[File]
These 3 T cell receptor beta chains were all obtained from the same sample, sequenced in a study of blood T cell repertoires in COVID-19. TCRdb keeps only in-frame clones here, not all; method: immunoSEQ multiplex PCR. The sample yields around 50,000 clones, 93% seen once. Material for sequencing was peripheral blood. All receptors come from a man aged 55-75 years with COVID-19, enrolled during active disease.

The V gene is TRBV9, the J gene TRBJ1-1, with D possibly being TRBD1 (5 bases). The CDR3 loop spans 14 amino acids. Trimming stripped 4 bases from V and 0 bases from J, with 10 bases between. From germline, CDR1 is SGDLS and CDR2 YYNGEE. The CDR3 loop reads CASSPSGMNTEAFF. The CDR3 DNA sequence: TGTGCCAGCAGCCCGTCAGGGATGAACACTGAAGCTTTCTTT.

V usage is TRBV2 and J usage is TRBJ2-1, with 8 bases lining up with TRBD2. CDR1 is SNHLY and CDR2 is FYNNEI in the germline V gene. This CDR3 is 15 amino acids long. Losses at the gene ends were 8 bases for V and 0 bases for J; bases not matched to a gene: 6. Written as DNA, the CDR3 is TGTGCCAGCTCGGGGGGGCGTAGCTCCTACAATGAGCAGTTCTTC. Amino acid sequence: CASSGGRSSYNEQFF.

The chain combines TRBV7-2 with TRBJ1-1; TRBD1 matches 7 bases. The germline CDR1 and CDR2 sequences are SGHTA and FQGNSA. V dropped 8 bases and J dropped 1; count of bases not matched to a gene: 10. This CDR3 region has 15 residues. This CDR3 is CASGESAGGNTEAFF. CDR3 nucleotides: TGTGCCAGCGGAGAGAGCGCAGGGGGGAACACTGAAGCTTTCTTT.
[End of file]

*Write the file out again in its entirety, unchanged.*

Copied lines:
These 3 T cell receptor beta chains were all obtained from the same sample, sequenced in a study of blood T cell repertoires in COVID-19. TCRdb keeps only in-frame clones here, not all; method: immunoSEQ multiplex PCR. The sample yields around 50,000 clones, 93% seen once. Material for sequencing was peripheral blood. All receptors come from a man aged 55-75 years with COVID-19, enrolled during active disease.

The V gene is TRBV9, the J gene TRBJ1-1, with D possibly being TRBD1 (5 bases). The CDR3 loop spans 14 amino acids. Trimming stripped 4 bases from V and 0 bases from J, with 10 bases between. From germline, CDR1 is SGDLS and CDR2 YYNGEE. The CDR3 loop reads CASSPSGMNTEAFF. The CDR3 DNA sequence: TGTGCCAGCAGCCCGTCAGGGATGAACACTGAAGCTTTCTTT.

V usage is TRBV2 and J usage is TRBJ2-1, with 8 bases lining up with TRBD2. CDR1 is SNHLY and CDR2 is FYNNEI in the germline V gene. This CDR3 is 15 amino acids long. Losses at the gene ends were 8 bases for V and 0 bases for J; bases not matched to a gene: 6. Written as DNA, the CDR3 is TGTGCCAGCTCGGGGGGGCGTAGCTCCTACAATGAGCAGTTCTTC. Amino acid sequence: CASSGGRSSYNEQFF.

The chain combines TRBV7-2 with TRBJ1-1; TRBD1 matches 7 bases. The germline CDR1 and CDR2 sequences are SGHTA and FQGNSA. V dropped 8 bases and J dropped 1; count of bases not matched to a gene: 10. This CDR3 region has 15 residues. This CDR3 is CASGESAGGNTEAFF. CDR3 nucleotides: TGTGCCAGCGGAGAGAGCGCAGGGGGGAACACTGAAGCTTTCTTT.